Nigerian banks ride on branch closure to cut cost

...more lenders expected to emulate Standard Chartered

As a collection of fintech companies spring up in Nigeria, traditional banks are stepping up digital push, reducing their brick-and-mortar branches to tap from the evolving agency banking business, the cost-effective and sector’s new goldmine, according to BusinessDay findings.

This is following the evolution of the digital economy and consumers’ influence in driving growth in a financial service industry estimated at over $9 billion.

Standard Chartered, on Monday, revealed that it was closing about 50 percent of its Nigerian branches to deepen its focus on digital banking, according to findings by Bloomberg.

The Nigerian unit of the London-listed lender plans to reduce its brick-and-mortar presence in Africa’s largest population to 13 branches from the current location of about 25.

“For Standard Chartered and other banks, shifting away from a strategy that focuses on bank branches towards the branchless makes sense,” Ashley Immanuel, CEO of EFInA, says.

This is because bank branches are expensive to operate and the “traditional model is just not a business case for reaching the low-income group. That’s the reason why banks haven’t been able to do more to drive financial inclusion.”

The banked adult population in Nigeria has continued to lag its African peers largely due to the country’s bank-led financial inclusion model.

Before 2020, only banks and licensed financial institutions were allowed to provide financial services (bank-led financial inclusion model). Although telecom operators and other fintech companies indicated interest to operate in the market, the CBN policy would not allow them.

The Central Bank of Nigeria (CBN) gave its first set of licences to three non-bank industry players in August 2020, two years after it received applications.

The apex bank recently issued MTN Nigeria and Airtel Africa Approval-in-Principle (AIP) for payment service bank (PSB) licence.

While Nigeria went late to the party as the CBN only gave an official nod to telecoms and other non-financial companies to apply for a permit to offer financial services in 2018, the payment service bank by the regulator would enable players to offer financial services while deepening the country’s financial inclusion rate.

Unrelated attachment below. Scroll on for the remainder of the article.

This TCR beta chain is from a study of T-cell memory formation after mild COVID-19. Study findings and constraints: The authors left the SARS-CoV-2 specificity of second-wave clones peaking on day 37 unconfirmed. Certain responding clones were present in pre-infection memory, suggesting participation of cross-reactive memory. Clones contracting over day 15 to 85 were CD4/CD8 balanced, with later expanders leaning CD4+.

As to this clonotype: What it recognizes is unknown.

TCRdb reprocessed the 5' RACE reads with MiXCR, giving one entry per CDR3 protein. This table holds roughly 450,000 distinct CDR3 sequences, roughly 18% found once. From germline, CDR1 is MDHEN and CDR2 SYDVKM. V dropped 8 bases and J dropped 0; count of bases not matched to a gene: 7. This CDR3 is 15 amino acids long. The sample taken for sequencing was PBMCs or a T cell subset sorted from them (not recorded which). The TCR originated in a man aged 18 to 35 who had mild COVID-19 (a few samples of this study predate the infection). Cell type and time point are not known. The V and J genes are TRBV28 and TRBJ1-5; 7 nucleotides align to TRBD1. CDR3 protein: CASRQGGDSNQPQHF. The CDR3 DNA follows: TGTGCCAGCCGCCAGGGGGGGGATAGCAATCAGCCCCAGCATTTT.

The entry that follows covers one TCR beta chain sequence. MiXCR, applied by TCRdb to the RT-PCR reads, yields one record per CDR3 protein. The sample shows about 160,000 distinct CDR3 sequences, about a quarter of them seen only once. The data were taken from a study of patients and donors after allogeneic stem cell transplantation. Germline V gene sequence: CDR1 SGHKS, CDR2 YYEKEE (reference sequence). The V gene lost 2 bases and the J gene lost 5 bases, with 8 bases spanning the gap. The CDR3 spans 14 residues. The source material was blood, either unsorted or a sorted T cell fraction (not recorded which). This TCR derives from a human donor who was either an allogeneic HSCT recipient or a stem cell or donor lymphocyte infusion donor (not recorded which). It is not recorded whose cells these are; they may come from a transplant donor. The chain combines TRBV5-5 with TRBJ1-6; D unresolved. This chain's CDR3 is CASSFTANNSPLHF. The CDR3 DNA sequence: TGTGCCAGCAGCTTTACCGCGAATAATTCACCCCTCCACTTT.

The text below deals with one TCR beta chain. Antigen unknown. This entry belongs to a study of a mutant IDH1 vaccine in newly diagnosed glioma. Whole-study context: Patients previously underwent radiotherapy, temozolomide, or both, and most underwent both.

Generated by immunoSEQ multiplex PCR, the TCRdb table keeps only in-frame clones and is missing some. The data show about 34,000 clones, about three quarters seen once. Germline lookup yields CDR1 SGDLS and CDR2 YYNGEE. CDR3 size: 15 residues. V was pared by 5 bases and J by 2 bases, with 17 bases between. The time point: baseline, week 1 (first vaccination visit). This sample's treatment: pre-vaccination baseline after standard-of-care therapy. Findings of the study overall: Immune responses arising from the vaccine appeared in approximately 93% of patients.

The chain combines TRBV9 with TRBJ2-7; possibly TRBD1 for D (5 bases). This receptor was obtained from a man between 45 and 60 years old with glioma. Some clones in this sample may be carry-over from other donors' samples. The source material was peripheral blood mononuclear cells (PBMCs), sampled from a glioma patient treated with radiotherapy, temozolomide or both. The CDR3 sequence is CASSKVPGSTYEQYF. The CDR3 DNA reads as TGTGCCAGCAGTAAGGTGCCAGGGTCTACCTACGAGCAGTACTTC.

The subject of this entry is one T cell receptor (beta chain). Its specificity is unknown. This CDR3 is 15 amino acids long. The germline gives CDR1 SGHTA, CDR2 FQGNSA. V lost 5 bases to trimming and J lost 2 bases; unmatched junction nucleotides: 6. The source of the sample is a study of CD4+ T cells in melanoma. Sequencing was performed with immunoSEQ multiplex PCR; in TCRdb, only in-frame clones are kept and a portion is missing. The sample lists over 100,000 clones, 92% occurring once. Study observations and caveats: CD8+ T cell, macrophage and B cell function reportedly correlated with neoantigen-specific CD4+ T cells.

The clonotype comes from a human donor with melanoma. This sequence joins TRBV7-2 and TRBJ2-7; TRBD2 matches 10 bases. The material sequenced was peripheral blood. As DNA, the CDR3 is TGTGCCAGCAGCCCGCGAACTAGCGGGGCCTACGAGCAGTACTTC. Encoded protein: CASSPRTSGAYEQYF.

“For financial inclusion, bank branches have never been the answer,” Immanuel states, adding that it makes sense for banks to shift to more branchless options both for the sake of the banks and their customers, particularly for the low-income customers.

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EFInA’s 2020 access to financial services survey showed that for the first time there was a significant increase in the percentage of the Nigerian adult population using agency banking.

“We have seen on the supply side; more providers are telling us that they are deploying more agents. So, we see promising growth and opportunity there and banks and other providers can still do more to reach low-income and most excluded groups,” the firm that conducts Nigeria’s biennial financial inclusion survey states.

More Nigerian banks are expected to adopt fewer branches, more digital presence strategy to reduce their rising cost of operations, according to analysts.

“I see more banks following in the footsteps of Standard Chartered because it is the way to go, both in terms of cost and impact,” an industry player who pleaded anonymity, says.

Analysis of the financial report of five Nigerian banks showed that their aggregate operating expense jumped by over N30 billion between the first half of 2021 and 2020.

No wonder, two tier-one lenders – Access Bank and First Bank of Nigeria – are building networks of authorised agents to help sell their products and services in areas that would ordinarily require a bank branch.

Checks by BusinessDay show that most of the agents, especially those in the rural communities represent more than one service provider and require less operating cost, as the majority of the vendors have existing infrastructure due to their already established petty trade businesses.

EFInA believes the CBN and players need to work together to ensure that all the services consumers could do in bank branches are available through agency banking and other branchless channels.

While BVN remains a key requirement to accessing the basic financial services in Nigeria, banks still retain the power to issue the 11-digit numbers, and agents are yet to be equipped with the infrastructure to offer the same service.

According to another industry player who pleaded anonymity, “There is a specific fingerprint reader machine that is required during BVN registration, and what we are hearing is that the super agents are having trouble getting these devices while banks are getting preferential access.”

Explaining the implication of super-agents not being able to issue BVN due to lack of the required facilities, the top executive industry player states, “It means unbanked Nigerians would still have to go to the bank to get BVN.”

To address this, the contact person says, “We need to create ways to get BVN enrollment in other areas outside of bank branches.”

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